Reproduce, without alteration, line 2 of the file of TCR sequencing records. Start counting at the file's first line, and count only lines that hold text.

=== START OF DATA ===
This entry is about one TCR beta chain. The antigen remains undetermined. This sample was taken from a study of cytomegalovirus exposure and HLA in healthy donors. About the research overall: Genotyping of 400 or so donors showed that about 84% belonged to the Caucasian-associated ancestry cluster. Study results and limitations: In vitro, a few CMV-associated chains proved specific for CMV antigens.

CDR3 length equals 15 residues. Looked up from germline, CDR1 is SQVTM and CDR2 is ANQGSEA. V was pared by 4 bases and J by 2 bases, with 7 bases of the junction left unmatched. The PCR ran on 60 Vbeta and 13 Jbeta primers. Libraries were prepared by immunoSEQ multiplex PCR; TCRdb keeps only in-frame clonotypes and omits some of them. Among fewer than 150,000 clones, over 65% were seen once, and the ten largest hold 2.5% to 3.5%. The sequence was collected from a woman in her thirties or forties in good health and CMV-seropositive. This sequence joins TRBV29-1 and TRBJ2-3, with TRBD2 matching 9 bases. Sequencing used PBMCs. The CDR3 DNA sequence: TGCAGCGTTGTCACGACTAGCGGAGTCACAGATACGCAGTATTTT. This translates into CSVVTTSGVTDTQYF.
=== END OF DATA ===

CDR3 length equals 15 residues. Looked up from germline, CDR1 is SQVTM and CDR2 is ANQGSEA. V was pared by 4 bases and J by 2 bases, with 7 bases of the junction left unmatched. The PCR ran on 60 Vbeta and 13 Jbeta primers. Libraries were prepared by immunoSEQ multiplex PCR; TCRdb keeps only in-frame clonotypes and omits some of them. Among fewer than 150,000 clones, over 65% were seen once, and the ten largest hold 2.5% to 3.5%. The sequence was collected from a woman in her thirties or forties in good health and CMV-seropositive. This sequence joins TRBV29-1 and TRBJ2-3, with TRBD2 matching 9 bases. Sequencing used PBMCs. The CDR3 DNA sequence: TGCAGCGTTGTCACGACTAGCGGAGTCACAGATACGCAGTATTTT. This translates into CSVVTTSGVTDTQYF.